– Read our FULL STORY on the launch and mission HERE!

In the 24 hours since, numerous support vessels and crews were called in to help safe and secure the booster for safe towing and recovery, while the U.S. Coast guard anchored nearby ensuring mariners were clear of the wayward rocket.

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SpaceX Flies Dragon CRS-16 to ISS, Lands Falcon Offshore After Grid-Fin Anomaly

A SpaceX Falcon 9 rocket launching NASA’s CRS-16 mission to the ISS aboard a Cargo Dragon from SLC-40 at Cape Canaveral AFS, FLA. Photo Credit: Mike Killian / AmericaSpace.com

A major external payload to conduct laser-ranging observations of Earth’s forests, an investigation into muscle abnormalities in microgravity, first-time testing of liquid methane storage and transfer technologies and other experiments are among the cargo on SpaceX’s CRS-16 Dragon mission to the International Space Station (ISS), launched at 1:16 p.m. EST today (Wednesday, 5 December), from Space Launch Complex (SLC)-40 at Cape Canaveral Air Force Station, Fla. Launch was postponed 24 hours from Tuesday, reportedly after mold was identified on food bars for an on-board rodent experiment.

CRS-16 becomes the first Dragon to fly atop a Block 5 variant of the Upgraded Falcon 9—a vehicle characterized by enhanced thrust on its Merlin 1D+ engine suite, strengthened landing legs to accommodate oceanic or ground touchdowns and better flight control systems—and will now follow a two-day rendezvous profile to reach the space station this weekend.

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NASA Outlines New Commercial Partnerships for Returning People to the Moon Within 10 Years

The moon rising as an American rocket launches a commercial satellite. Today NASA announced several commercial partnerships aimed at landing robotic and crewed missions on the moon in the coming years. Photo Credit: Mike Killian / AmericaSpace.com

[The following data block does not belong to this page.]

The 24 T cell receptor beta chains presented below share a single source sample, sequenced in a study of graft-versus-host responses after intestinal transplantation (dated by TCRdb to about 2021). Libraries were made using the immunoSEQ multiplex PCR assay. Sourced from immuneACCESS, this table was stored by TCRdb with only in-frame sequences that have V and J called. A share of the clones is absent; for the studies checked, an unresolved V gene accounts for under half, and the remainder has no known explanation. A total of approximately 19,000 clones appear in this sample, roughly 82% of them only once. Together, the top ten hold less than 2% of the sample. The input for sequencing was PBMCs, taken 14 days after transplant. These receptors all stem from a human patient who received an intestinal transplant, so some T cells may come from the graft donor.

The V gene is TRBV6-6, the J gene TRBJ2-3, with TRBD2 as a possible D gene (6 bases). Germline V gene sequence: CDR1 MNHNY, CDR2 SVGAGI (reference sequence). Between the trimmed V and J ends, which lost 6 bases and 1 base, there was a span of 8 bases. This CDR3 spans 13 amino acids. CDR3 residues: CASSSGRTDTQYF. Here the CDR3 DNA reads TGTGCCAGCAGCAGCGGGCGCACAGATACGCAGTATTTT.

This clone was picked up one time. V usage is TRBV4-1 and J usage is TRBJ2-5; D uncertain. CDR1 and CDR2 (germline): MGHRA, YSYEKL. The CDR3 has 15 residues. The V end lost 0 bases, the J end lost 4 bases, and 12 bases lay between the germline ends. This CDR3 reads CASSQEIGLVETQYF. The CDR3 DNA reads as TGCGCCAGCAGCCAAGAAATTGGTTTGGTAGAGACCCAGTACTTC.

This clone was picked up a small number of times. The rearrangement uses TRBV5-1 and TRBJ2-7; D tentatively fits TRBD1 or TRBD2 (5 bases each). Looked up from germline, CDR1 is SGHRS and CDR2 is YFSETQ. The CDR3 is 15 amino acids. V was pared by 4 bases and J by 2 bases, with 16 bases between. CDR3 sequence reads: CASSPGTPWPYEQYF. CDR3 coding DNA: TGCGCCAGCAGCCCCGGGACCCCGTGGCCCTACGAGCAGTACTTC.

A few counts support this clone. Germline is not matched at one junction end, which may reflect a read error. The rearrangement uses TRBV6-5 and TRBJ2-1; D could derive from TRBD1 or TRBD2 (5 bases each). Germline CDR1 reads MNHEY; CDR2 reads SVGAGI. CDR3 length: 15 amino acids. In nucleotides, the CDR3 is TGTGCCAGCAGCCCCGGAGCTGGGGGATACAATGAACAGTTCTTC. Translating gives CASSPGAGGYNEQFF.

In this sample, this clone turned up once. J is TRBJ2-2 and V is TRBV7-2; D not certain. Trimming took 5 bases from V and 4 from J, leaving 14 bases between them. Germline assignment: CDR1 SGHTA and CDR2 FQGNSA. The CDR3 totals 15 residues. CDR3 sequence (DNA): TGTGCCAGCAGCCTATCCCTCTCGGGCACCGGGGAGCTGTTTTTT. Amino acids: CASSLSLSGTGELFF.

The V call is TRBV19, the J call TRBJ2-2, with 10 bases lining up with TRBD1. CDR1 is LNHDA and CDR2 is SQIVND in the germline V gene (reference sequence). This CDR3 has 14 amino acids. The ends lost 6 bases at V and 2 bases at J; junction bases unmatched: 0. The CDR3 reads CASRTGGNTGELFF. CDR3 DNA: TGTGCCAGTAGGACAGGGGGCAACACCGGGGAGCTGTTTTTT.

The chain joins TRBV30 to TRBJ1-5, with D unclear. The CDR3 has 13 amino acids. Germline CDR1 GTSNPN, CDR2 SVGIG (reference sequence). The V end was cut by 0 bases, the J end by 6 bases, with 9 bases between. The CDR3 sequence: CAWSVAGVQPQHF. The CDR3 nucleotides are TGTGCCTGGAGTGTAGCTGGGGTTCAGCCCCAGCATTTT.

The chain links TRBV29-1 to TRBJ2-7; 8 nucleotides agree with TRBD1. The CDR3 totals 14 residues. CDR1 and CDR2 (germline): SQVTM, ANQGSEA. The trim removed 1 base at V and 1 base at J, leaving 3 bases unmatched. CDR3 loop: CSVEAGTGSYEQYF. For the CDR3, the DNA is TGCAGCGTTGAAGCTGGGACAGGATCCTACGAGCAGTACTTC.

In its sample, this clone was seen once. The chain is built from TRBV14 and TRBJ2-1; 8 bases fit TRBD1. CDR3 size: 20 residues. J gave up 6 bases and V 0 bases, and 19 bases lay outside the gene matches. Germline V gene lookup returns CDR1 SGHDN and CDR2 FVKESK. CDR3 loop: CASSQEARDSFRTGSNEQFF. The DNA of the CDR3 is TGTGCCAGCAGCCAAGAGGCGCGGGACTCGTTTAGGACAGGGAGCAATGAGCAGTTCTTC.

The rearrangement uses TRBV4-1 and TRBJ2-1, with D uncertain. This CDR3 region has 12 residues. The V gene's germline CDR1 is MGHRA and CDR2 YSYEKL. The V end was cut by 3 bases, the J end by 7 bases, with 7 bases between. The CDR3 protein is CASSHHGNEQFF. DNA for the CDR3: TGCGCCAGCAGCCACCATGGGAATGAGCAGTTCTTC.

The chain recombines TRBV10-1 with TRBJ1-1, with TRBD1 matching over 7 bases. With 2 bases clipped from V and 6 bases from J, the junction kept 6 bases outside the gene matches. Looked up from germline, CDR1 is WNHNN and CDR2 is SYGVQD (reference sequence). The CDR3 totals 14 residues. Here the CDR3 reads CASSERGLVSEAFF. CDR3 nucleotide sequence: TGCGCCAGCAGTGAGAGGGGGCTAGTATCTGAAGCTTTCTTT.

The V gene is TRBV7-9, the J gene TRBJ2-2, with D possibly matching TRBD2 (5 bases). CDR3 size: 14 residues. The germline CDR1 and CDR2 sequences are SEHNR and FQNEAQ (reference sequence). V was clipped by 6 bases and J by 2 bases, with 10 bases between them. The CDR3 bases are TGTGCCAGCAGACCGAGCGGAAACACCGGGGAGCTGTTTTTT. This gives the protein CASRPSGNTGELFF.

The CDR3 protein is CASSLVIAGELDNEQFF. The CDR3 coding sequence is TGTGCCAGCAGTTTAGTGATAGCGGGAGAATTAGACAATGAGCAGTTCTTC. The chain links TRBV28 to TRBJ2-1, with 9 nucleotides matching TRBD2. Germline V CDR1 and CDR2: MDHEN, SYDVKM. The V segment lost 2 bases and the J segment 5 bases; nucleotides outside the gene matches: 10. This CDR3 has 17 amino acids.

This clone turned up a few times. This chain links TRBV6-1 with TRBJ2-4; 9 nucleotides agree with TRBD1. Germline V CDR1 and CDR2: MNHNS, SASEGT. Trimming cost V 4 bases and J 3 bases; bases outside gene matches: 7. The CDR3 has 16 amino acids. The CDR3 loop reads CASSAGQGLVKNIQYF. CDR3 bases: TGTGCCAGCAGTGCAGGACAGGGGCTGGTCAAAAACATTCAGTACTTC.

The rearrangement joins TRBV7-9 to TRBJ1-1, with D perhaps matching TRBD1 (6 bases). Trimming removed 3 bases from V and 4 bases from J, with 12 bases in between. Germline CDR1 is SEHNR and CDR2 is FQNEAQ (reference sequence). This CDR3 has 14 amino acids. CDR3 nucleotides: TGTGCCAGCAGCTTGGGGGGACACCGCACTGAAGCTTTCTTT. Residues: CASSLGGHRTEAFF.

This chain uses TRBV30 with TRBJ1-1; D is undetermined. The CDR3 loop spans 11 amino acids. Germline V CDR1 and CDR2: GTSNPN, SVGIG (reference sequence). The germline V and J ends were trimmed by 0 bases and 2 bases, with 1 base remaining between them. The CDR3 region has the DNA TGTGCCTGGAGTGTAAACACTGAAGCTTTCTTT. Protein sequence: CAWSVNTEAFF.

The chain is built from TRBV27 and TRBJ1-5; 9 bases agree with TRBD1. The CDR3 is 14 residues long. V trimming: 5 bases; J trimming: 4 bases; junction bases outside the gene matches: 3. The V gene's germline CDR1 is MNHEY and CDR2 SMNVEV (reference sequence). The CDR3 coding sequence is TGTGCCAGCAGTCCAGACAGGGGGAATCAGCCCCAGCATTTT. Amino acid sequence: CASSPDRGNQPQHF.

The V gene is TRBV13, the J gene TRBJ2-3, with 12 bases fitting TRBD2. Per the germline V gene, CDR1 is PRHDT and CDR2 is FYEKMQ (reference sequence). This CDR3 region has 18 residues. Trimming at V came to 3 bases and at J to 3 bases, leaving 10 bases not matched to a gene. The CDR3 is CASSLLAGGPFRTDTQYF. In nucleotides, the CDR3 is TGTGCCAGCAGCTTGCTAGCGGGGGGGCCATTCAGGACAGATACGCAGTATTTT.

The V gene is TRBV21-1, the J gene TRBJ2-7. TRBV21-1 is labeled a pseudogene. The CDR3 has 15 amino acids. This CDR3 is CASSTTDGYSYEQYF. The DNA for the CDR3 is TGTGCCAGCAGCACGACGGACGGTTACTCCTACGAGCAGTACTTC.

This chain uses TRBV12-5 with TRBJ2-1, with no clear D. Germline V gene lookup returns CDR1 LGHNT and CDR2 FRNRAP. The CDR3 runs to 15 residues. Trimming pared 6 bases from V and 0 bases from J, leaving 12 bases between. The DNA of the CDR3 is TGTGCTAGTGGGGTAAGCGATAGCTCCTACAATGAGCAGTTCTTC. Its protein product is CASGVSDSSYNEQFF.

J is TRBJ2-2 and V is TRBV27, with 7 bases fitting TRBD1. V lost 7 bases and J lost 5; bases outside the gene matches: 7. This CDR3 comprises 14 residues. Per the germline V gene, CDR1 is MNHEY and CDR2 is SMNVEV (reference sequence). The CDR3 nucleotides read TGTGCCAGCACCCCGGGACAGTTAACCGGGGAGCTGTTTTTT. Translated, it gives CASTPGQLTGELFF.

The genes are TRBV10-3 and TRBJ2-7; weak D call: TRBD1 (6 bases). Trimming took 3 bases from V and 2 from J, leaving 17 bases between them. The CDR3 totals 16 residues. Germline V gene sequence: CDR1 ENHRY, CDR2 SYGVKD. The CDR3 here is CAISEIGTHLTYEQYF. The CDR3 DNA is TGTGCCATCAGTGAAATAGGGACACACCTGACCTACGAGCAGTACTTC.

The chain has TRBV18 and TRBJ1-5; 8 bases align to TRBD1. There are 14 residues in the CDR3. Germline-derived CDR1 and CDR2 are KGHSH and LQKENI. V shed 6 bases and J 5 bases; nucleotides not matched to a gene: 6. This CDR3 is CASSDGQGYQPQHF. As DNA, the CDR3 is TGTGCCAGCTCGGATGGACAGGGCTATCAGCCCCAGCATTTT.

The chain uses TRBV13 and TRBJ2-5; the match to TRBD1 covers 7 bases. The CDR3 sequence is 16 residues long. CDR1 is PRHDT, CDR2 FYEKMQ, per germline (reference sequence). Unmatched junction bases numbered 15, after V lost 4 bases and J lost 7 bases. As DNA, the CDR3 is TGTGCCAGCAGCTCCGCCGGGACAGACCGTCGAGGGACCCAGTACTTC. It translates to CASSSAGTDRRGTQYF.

Today NASA announced more plans to get back to the moon, this time to stay, because science, with the goal of having boots on the ground within 10 years. And the space agency, which still remains the only entity to have ever sent people to another world during the Apollo era, will be heavily involved with private industry to get it done.

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NASA's InSight Spacecraft Safely Lands on Mars After 'Seven Minutes of Terror'

The first image from InSight on Mars, showing dust on the lens cover and the horizon in the distance. Photo Credit: NASA/JPL-Caltech

NASA’s InSight spacecraft has successfully landed on Mars, the space agency reported today. The lander touched down at 11:52:59 a.m. PST (2:52:59 p.m. EST). This is the first landing in six years, after the Curiosity rover landed in 2012. InSight, however, is not a rover – instead it will remain in one place and use its instruments to “peer down” into the deep Martian subsurface to study the planet’s origins and evolution.